ground Mr. Carnegie was making
more than you make In ,a day, and
making it because your 'protection'
vote let him fix the price on his pro
duct as well as' the price of your toil.
While you were taking one step Mr.
Baer issued an order and raised the
price of coal 25 cents a ton. It made
his company $20,000,Q00 in less time
than it took you to march a half a
block. And your vote, together with
the vote of others like you, made it
possible for Baer and his crowd to
make that money by compelling you
to pay it."
"Why, ma; you're talkin' kind o
crazy, ain't you? What's got into
your head, anyhow?"
"Something that dont seem to
have got in yours, husband sense:
TTtl i II. m -a
wnars tne gooa oi parading on
Labor day and letting the oppressors
of labor run things every other day?
If the two million union men of the
country can march together on Labor
day, why can't they vote together on
election day? You've been doing the
marching and the voting all these
years, husband. Novr we are going
to divide up. You are going to do the
marching just as you please, but 111
attend to the voting. You'll have to
cast the ballot, but it must be as I
say. And I'm going to vote thoughts
instead of prejudices."
Ij jMr H
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DR.W. 0. COFFEE, 055 Century Bid., Des Moines, la.
in getting together to assert the dig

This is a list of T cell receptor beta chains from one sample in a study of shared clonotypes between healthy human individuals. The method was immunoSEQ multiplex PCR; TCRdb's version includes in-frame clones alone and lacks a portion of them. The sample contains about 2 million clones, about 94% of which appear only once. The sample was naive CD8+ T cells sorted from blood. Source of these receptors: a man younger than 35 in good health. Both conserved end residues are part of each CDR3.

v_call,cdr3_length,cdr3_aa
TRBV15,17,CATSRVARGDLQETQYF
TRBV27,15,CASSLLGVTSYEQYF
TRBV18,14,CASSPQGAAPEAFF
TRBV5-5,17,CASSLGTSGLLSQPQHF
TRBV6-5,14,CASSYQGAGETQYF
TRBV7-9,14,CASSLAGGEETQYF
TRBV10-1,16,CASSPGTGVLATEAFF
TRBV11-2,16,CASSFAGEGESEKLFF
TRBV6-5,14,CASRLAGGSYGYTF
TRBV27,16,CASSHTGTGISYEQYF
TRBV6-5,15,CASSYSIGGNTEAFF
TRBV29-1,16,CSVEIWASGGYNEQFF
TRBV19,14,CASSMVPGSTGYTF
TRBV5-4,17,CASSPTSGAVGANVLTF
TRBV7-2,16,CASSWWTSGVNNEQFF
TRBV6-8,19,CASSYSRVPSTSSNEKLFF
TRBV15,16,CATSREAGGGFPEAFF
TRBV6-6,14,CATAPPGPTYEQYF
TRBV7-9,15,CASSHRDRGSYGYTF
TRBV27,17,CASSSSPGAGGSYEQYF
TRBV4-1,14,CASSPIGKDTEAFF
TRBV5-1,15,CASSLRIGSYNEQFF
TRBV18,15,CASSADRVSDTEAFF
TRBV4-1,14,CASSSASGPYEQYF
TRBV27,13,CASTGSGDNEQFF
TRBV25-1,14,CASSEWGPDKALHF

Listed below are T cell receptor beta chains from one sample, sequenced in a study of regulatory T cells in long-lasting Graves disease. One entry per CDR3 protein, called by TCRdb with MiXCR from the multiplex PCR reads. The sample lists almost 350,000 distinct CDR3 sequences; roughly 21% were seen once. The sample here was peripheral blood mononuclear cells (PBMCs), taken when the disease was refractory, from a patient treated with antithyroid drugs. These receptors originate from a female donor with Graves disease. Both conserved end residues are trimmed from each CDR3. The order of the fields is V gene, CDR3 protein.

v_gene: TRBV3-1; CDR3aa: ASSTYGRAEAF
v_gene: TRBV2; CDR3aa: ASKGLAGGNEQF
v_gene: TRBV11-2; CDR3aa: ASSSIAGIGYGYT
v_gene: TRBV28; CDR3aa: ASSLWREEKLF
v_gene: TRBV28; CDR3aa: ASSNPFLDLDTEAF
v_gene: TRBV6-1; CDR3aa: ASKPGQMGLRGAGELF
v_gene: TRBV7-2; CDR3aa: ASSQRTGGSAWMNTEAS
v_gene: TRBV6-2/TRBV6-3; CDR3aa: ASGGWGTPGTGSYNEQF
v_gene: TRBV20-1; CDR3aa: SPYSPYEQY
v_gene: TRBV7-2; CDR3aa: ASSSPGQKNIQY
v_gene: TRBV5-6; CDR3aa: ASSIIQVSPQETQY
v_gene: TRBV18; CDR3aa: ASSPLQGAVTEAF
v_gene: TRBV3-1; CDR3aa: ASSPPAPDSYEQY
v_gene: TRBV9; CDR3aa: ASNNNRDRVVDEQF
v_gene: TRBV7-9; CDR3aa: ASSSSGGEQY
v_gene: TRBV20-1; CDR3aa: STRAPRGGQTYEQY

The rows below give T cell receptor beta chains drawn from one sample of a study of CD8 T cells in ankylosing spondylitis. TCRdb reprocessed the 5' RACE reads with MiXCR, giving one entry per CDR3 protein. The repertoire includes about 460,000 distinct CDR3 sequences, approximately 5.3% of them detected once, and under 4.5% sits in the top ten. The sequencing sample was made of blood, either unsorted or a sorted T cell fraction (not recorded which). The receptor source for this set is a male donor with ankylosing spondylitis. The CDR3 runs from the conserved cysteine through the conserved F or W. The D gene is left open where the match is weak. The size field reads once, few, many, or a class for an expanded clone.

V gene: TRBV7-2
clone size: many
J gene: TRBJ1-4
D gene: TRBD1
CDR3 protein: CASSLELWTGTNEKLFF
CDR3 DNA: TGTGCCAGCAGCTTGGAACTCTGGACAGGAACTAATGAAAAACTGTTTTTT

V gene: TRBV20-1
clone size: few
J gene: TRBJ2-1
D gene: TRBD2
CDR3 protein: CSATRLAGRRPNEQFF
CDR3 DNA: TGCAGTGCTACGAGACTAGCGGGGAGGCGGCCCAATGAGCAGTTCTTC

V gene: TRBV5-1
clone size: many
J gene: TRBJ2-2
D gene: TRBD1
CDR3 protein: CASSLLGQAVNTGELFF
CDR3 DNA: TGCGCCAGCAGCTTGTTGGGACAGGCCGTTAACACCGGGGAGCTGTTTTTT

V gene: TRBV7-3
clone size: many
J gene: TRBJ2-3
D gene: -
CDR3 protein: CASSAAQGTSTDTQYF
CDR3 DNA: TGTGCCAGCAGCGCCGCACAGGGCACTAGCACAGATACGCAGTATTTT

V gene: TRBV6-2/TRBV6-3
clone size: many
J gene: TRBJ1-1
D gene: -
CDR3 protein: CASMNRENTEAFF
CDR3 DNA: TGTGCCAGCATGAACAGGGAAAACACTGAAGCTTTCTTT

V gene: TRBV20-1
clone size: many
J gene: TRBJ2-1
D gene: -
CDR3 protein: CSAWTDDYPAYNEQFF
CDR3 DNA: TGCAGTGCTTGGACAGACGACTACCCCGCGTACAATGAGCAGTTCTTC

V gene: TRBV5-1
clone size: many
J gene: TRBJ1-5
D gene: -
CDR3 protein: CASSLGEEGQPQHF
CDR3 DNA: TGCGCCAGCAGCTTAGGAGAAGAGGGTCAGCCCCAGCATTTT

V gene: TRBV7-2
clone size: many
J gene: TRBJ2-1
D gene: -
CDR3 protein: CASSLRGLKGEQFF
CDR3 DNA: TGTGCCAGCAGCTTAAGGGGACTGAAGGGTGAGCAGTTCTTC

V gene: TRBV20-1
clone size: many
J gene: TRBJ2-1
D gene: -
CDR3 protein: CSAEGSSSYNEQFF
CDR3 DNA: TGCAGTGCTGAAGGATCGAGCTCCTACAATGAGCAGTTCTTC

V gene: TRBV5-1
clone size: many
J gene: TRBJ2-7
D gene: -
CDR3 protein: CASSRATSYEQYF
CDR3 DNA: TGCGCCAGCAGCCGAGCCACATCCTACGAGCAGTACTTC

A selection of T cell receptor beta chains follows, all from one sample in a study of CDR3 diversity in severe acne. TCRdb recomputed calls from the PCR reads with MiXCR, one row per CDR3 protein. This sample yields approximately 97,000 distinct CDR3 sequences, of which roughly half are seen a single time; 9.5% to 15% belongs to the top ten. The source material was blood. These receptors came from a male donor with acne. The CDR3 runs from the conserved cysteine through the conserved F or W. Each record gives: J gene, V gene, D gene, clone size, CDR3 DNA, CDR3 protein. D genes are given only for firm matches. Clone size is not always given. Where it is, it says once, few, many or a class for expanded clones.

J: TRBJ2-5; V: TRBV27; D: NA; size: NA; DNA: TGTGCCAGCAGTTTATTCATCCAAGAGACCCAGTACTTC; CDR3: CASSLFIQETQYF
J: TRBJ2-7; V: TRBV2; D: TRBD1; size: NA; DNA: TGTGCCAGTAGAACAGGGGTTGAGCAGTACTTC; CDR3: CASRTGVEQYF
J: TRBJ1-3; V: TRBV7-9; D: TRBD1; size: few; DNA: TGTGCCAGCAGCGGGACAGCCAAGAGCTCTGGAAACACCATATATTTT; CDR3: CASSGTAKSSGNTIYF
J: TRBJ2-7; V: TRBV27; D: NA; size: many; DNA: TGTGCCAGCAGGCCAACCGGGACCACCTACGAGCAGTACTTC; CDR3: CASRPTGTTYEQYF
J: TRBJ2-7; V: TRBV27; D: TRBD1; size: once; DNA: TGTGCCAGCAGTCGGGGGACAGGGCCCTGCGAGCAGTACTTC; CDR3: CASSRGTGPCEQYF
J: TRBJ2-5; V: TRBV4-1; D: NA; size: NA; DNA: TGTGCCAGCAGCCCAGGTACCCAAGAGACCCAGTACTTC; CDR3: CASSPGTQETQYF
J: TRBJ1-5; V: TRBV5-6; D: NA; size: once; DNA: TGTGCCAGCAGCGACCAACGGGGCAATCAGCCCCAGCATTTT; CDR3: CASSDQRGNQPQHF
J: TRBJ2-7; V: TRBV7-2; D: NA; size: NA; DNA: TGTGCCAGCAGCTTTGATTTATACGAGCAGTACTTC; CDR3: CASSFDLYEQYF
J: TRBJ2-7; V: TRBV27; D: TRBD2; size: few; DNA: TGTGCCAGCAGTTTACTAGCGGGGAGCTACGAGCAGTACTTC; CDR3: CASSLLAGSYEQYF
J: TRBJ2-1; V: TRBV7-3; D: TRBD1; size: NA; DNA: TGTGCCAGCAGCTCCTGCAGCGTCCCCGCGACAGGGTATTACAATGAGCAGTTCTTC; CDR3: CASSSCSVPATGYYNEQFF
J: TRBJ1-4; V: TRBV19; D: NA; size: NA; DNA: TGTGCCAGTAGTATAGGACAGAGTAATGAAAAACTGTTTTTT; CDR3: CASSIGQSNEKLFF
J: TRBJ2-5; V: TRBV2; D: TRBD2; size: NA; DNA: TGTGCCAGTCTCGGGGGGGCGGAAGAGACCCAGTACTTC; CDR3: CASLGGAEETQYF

nity of labor on the ilrst Monday in
September, and then getting apart
on the Tuesday after the first Monday
in November simply because political e
bosses have their orders from tho'
trust magnates. We can't see the
sense of hollering for 'protection' and
then submitting to being robbed on
everything from the cradle to the
"I don't know what's got into you,
ma," said Workem sorrowfully. I'm
sure I'm doin' the best I kno-v how."
"Of course you are, pa; but you
'don't know how very much.' That's
what I'm complainin' ahoKd.
"Well, .what can I do, ma?"
"That's easy. Get your fellow union
ists to vote as solidly for their in
terests as they .march to display the
dignity of labor. Vote for us women
and the babies instead of the wives
and babies of the men who are get
ting richer and richer every day off
of the 'protection' you talked about."
FROM THE BLOOD
The Capillaries now reached through the
large foot pores and forced to ifleld down
their acid Impurities. New Treatment
dlscoveredwhlch Is sent to anyone
FREE TO TRY
It you have Rheumatism send us your jMjinfl
today. You will get by returarnftiUpah-or
MaffloFoot Drafts the celebrated distovery
which is accomplishing sihafVhP world Tr?
in all the rheumatic countries of the w orlfl. iry
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2S?i?,iS5. tnmfts DO cure, and people
"But worner dS know nothing Jf Z f4VffiW Draf,
about politics ma." L-JJi ISffiorSiy reaeK
"Nothing about your kind of noli- Ktf.Mt MOmmmL '4?he capillaries
tics, thank goodness!" ejaculated Mrs., fiSPiBIPIIM, JthrouBu the areo
sorbins acid Jinuuri-
V directly from the Wood L without wMeji
publication rneunmu&Mi ;;;-" alreadv ie
Thousands all over the world re cure
joicintr over their safe and taexpei v ul
without medicine, and we hove thou fcw
Drift ' Co! XOld 01 ve7 Bid... Jje go
Our valuable book (in colors) on n11-" d D0
Workem. We women can't see where
we get any protection under a sys
tem that increases the expense of
housekeeping without adding some
thing to tlie pay envelope. We can't
see the difference between having our
husbands thrown out of work by a
uninaman and having them thrown
"Why her- SiatoS wSk ?Ut t TO ba "P "'yaetDsSit
YYuj, moiaer. exclaimed Workem.' from Hungary. We can't see the sense money-only your name and addi ess.